Asked Since 1790

"The Census has a profound impact on Minnesota's communities," [Sen. Amy Klobuchar (D-Minn.)] said in a statement. "It's important that every Minnesotan is counted, so we get our fair share of congressional seats and federal funding."

Not everyone worships at the shrine of federal funding; some feel accepting these funds is akin to selling our liberty. Whether or not we agree on the merits of this philosophy aside, can we agree that we allow government control over us to be passed from the local or state legislature, which I would argue is much easier to be part of, to Washington DC.  Was it always this way? Has the US Census always had so many questions.

Download the Census Questions here: 10ACSnotebook.pdf

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In Retrospect: Who is Really Un-American??

Crossposted from Hillbilly Report.

You know, one thing I get so sick of hearing from all the right-wing loons is how Progressives like myself and many of you are un-American. We have our patriotism questioned on a daily basis. Right-Wing idiots on the radio rail about how we do not believe in the Constitution and the values this country was founded on. Well, details that have emerged in the last couple of days show that the Bush Administration and their shameless enablers in the Republican Party and the former Republican Congress are the ones who really do not believe in the Constitution, or the freedoms granted by it.

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An American outrage: Bernie, AIG, and Us

SUMMARY: Americans are outraged at what has happened to their money, but they may outraged at the wrong things.

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Guantanamo's Catch-22

(Cross-posted from Think it Through)

Joseph Heller's novel, Catch 22, in 1961, described a world in which government creates a living hell for people because of its arrogance and ineptness. Heller did not go to Guantanamo, but he imagined it almost 50 years ago.

This past week the catch-22 nature of the Guantanamo prison came into sharp focus because of a court decision on the fate of 17 men from western China who belong to a Muslim ethnic minority called the Uighurs. Reportedly at odds with the Chinese government, they face persecution and possible death if they return to China. Unfortunately, they chose Afghanistan as a destination around the same time the CIA was offering cold cash to anyone in Afghanistan with the ability to raise an index finger, point toward another living human, and pronounce the words: TALIBAN, or AL QAEDA.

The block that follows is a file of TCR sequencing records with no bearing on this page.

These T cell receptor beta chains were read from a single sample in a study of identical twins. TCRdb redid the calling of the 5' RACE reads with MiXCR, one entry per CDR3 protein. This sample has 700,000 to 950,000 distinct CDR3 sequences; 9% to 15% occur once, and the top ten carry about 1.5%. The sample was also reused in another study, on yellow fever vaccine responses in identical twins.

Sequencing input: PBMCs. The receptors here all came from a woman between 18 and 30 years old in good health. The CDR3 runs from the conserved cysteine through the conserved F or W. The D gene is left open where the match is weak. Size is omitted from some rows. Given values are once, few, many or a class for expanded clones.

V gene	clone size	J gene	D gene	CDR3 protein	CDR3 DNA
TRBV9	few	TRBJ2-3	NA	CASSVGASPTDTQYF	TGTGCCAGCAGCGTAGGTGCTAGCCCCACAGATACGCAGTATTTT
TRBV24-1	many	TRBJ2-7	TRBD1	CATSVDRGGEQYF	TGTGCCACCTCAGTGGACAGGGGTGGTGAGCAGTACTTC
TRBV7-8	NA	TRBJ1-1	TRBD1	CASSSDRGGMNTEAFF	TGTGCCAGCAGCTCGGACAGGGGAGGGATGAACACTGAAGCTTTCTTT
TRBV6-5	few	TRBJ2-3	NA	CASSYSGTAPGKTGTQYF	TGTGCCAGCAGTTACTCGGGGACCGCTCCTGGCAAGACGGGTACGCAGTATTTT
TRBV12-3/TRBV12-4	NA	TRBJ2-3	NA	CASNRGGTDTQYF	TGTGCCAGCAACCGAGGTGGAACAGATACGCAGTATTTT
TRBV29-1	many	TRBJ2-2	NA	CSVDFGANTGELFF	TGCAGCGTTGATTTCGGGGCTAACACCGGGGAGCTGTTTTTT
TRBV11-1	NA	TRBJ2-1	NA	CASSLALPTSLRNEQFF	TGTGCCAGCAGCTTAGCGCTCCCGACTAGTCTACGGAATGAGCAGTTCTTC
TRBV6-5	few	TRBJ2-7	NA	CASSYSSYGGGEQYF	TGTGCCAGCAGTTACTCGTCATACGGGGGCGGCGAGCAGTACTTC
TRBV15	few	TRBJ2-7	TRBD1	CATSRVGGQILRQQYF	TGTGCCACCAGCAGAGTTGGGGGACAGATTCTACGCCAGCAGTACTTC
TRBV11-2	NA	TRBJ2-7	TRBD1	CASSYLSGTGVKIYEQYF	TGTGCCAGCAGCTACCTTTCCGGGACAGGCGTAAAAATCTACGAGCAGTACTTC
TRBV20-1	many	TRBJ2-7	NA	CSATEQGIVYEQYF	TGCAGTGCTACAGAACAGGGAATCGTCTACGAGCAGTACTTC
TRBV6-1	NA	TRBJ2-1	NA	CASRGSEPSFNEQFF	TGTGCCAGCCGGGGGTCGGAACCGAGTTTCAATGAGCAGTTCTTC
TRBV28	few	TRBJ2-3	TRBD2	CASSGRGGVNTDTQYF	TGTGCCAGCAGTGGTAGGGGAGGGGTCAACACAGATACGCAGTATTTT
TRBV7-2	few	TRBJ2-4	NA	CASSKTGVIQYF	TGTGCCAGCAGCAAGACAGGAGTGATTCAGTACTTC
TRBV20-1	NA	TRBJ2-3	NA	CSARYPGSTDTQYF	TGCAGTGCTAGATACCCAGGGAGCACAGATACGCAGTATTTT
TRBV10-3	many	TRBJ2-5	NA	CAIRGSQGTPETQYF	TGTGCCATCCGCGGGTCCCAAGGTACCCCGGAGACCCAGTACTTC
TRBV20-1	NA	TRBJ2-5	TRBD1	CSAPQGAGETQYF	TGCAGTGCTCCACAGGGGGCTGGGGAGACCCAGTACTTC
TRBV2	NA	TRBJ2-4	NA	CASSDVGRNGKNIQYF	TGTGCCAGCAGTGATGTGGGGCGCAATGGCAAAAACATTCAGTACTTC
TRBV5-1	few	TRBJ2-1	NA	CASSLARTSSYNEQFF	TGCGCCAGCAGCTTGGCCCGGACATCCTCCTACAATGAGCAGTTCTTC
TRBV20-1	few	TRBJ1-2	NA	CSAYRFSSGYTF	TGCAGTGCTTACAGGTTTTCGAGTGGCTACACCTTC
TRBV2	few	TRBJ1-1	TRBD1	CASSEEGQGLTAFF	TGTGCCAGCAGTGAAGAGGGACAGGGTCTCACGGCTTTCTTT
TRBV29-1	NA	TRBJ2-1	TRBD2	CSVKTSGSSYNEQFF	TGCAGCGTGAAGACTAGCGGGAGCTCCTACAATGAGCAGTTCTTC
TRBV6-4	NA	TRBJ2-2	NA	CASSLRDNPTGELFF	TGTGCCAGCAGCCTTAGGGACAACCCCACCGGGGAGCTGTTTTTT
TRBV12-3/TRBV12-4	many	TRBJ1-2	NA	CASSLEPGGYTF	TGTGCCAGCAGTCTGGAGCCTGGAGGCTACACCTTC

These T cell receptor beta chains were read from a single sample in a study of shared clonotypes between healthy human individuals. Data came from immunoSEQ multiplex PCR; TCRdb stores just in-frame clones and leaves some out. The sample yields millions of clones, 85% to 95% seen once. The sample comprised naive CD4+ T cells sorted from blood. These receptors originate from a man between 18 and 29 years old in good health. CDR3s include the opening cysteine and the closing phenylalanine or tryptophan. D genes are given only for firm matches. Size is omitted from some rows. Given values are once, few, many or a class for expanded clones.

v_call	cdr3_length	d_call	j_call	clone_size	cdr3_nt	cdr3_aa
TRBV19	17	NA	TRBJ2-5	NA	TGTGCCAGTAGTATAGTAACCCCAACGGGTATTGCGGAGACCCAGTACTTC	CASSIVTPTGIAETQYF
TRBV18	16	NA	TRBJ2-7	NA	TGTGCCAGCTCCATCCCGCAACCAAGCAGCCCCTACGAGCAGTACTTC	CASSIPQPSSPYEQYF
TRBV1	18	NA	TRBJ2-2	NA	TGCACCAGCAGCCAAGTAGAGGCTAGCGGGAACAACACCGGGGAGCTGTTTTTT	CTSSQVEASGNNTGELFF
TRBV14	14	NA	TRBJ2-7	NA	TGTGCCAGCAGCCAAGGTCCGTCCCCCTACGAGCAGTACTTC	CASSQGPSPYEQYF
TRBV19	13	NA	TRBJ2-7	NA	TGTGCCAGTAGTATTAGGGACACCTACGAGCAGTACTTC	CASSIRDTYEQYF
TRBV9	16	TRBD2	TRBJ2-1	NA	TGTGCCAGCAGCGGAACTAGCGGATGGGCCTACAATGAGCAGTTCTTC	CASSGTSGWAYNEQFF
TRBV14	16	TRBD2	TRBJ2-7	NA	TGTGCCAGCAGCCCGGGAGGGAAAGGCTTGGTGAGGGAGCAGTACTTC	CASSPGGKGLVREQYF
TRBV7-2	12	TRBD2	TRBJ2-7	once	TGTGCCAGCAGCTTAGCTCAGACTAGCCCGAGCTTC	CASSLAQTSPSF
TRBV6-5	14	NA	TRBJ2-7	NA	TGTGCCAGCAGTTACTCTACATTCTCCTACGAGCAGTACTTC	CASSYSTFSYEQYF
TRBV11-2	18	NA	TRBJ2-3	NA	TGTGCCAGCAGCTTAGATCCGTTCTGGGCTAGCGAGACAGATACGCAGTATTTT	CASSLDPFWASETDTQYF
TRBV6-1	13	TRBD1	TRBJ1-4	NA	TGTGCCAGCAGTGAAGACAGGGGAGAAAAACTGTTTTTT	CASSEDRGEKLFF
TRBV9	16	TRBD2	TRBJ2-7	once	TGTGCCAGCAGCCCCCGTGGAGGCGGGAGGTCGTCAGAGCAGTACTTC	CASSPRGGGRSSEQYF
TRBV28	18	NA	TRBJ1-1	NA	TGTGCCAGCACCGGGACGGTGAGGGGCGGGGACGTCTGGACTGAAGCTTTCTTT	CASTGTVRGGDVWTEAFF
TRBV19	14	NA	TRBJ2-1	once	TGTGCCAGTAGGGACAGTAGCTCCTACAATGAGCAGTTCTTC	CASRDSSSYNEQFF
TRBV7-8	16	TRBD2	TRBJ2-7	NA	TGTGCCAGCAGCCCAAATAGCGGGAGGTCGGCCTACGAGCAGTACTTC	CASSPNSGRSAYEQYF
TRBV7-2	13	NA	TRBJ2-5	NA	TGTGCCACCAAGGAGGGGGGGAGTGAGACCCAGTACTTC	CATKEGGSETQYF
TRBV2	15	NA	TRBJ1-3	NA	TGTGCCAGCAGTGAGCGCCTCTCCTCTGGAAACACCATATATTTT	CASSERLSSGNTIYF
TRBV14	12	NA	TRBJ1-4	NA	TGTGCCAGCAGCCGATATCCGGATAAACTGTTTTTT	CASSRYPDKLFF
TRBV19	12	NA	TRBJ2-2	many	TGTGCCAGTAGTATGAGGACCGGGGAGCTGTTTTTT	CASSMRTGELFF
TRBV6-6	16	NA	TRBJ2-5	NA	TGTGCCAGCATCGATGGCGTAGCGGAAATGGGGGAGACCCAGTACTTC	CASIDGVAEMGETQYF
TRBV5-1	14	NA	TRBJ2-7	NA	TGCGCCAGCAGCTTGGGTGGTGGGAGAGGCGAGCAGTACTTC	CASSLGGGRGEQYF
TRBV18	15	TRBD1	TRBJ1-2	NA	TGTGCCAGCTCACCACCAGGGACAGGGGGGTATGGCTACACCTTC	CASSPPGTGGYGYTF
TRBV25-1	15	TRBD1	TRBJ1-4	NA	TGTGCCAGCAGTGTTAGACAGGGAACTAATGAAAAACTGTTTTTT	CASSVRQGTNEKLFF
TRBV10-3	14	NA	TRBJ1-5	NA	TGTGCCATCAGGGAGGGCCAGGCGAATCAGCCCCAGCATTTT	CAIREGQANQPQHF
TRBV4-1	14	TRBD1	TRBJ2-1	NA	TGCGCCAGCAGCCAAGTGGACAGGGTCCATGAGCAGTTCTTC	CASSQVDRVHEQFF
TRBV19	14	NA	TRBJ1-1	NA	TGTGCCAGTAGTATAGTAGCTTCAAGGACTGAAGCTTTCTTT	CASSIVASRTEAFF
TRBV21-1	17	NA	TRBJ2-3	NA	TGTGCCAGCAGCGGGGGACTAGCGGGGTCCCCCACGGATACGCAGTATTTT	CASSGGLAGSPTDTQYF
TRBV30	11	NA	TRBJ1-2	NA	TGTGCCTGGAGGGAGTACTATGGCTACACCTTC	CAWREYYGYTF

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A Nation of Laws.

Shortly after he declared our long national nightmare to be over, Gerald Ford asserted that his arrival in the Oval Office, unelected, on the heels of the worst political criminal this country had ever known, was proof that these United States are "a nation of laws, not of men". On its face, the remark seems at best ironic, and at worst downright deceptive. But it turned out to be true. For two years, Mr. Ford functioned, if not brilliantly, then competently, as our chief executive, and then peaceably handed the reins to someone else when he failed to convince the electorate to let him continue. Gerald Ford may not have been our greatest President, but he was an honest one.

As the remainder of the Bush presidency can now be measured in minutes -- 76 of them, as I write -- rather than days, weeks, months, or years, I am put in mind of that moment. The orderly transfer of power is something that we in America are used to; it is about to happen for either the 44th or 26th consecutive time, depending on one's reckoning: at any rate, for nearly 150 years, every time the electors have spoken, one man has given the titanic opportunities and duties of the Presidency to the next, without a shot fired in anger. This has happened when the parties disagreed vehemently, when, perhaps, they hated one another, when their ideologies were massively opposed; even, once, when it seemed that the man who was taking office had effectively stolen that office from the direct deputy of the man who was leaving it.

It's something of a miracle, don't you think? In most places on this Earth, to this very day it is the norm for one person or group of people to seize power and weild it until it is wrested forcibly from their fingers. It is so in the world's largest nation, it is so in some of its smallest, it is so in some of our closest neighbors, it was so for our own ancestors and perhaps some of our relatives. Even in parlimentary monarchies -- notably the British Commonwealth -- the head of state, however neutered his or her powers might have become in recent centuries, gives up power only in death.

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